"We should not have our sights set too high about what we can accomplish and put into law as effective policy because we have a president who will veto most everything good," King said in an interview, characterizing his remarks. "But what we can do though is lay good ideas out, send them to the president's desk, and in doing so we lay the foundation for the debate for the next president of the Unites States."
Furthermore, the tension between the House and Senate was evident at the retreat. "That's the struggle," said one member, who spoke anonymously to candidly discuss the private retreat. "Do what we think the House can, or what we think the Senate can?"
Rep. Charlie Dent, who represents Hershey, told reporters that members of the House are coming to grips with the realities of the Senate, noting wryly that not only do Republicans have a slim majority there but also that the chamber has "two speeds: slow and glacial."
"The issue is, are these expectations realistic? And I think more members are having their reality checks on some of these issues," Dent said.
For their part, Senate leaders spent Thursday urging his House colleagues to maintain a united front, acknowledging the difficulty of getting six Democratic votes to pass anything through the upper chamber—much less earning the president's signature.
But Senate Majority Leader Mitch McConnell was optimistic in addressing reporters Thursday afternoon. The new majority leader listed several potential areas of agreement between both chambers and the president, based on his conversations with Boehner and the White House over the past few weeks. Those areas include cybersecurity, a renewal of the president's trade promotion authority, and, potentially, an overhaul of the tax code and infrastructure reforms.
"The president doesn't set the agenda in the Senate, but we're anxious to make progress for the American people," McConnell said.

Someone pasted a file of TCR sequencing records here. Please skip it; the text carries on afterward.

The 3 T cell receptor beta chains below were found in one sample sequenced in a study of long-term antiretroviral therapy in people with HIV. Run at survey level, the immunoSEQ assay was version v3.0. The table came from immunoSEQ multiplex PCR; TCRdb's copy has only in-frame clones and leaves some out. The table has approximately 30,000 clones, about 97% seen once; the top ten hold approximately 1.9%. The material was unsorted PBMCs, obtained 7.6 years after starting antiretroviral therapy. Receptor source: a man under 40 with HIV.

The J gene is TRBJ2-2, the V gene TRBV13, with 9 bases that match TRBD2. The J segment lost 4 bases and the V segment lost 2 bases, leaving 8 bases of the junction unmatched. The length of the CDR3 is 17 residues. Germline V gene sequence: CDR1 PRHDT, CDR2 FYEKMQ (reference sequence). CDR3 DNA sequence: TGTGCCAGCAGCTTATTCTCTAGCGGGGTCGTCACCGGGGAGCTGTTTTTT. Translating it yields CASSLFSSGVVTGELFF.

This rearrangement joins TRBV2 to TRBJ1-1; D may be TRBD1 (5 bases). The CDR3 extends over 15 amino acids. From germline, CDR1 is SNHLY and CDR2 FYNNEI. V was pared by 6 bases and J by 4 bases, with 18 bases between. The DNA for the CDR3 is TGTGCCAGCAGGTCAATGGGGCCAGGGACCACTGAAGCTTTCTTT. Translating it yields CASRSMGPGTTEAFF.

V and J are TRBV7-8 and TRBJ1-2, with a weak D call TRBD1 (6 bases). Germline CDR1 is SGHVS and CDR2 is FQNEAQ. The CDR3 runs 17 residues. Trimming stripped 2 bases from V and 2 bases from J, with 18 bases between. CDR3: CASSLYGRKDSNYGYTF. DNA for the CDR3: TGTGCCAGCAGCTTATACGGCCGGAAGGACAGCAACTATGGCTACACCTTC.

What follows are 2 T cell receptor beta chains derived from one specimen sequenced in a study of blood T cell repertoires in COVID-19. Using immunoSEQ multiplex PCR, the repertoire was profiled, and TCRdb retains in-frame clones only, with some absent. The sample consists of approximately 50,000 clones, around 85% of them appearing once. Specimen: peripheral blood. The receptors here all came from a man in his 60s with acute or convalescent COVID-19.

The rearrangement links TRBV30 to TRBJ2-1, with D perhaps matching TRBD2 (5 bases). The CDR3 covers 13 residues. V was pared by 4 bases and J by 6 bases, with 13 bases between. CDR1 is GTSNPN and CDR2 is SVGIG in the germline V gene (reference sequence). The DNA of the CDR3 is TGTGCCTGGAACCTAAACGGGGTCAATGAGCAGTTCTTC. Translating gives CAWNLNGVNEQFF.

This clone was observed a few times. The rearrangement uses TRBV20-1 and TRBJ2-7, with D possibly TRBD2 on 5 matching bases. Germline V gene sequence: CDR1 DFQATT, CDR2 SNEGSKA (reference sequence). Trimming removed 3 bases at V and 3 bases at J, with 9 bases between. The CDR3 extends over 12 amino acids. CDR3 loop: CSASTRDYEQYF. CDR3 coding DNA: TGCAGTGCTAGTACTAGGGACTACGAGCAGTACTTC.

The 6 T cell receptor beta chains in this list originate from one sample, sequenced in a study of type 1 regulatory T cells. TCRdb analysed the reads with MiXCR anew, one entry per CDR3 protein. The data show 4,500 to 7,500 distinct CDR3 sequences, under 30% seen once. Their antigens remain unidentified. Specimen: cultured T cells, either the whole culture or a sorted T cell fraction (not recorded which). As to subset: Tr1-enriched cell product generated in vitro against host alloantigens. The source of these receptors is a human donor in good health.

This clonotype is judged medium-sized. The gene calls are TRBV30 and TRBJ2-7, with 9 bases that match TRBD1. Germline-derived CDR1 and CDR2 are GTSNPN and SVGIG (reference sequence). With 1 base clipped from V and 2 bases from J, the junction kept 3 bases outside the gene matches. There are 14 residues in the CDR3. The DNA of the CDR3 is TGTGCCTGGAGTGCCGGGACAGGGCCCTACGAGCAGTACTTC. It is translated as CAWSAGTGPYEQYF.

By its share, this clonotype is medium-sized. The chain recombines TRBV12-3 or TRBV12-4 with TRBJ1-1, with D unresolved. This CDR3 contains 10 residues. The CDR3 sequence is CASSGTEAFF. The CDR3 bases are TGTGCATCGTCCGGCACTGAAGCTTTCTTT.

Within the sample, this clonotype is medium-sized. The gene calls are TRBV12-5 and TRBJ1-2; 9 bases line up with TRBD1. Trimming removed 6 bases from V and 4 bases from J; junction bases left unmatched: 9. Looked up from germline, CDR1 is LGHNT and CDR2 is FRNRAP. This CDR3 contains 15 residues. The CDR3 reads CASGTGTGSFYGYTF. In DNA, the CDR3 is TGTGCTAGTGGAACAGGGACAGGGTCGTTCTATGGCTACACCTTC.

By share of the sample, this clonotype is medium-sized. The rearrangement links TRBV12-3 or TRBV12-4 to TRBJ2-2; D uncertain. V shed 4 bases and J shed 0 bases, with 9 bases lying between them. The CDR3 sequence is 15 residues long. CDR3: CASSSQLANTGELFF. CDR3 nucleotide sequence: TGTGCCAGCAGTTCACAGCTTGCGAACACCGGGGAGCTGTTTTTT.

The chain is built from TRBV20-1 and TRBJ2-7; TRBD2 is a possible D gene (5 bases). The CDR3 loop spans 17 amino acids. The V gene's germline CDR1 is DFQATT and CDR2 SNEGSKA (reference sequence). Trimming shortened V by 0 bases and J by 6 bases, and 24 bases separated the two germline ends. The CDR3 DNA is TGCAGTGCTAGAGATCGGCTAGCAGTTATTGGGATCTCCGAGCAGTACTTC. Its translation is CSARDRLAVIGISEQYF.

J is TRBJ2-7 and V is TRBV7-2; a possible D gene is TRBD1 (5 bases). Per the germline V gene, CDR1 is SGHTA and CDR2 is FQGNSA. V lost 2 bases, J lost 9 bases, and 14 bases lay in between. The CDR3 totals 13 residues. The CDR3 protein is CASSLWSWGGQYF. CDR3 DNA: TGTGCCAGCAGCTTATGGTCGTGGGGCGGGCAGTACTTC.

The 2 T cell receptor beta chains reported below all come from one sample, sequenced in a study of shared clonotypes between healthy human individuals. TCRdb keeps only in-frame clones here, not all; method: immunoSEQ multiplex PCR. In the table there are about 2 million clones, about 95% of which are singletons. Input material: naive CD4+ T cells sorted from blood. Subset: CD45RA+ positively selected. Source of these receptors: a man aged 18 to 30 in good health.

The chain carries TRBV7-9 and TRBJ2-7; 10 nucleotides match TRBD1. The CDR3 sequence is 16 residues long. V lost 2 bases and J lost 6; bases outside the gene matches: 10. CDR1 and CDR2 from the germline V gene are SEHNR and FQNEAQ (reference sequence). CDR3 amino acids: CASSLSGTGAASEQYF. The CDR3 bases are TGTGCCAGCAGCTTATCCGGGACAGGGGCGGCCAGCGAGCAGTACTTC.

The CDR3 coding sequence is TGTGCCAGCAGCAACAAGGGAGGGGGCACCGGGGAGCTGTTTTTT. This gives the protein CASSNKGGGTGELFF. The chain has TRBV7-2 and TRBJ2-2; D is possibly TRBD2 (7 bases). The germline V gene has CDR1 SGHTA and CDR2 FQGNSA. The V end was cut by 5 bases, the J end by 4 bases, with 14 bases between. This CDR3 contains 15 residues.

McConnell said that he was dubious that Republicans could get an agreement with the president on tax reform, a major priority for conservatives this Congress, but he said that if they are able to come to an understanding, now "would be the perfect time to do that."
Other parts of the retreat were more unifying. Former Tonight Show host Jay Leno added some levity to the opening evening Wednesday, joking that he commiserates with Boehner, because he too knows what it's like to have a bunch of young guys gunning for your job.
At a lunch session Thursday, former British Prime Minister Tony Blair discussed the situation in the Middle East, particularly with regard to the Islamic State in Iraq and Syria, and members left the session raving about the former head of state's wisdom.
This article is from the archive of our partner National Journal.
Daniel Newhauser is a staff correspondent for National Journal, where he primarily covers the House of Representatives. He was formerly a House leadership reporter for Roll Call, where he started as an intern in 2010 and quickly earned a slot as a beat reporter.
A native of San Antonio, Texas, Newhauser traveled further West to study journalism at Arizona State University's Walter Cronkite School of Journalism and Mass Communication and write for newspapers including the East Valley Tribune and the Green Valley News & Sun.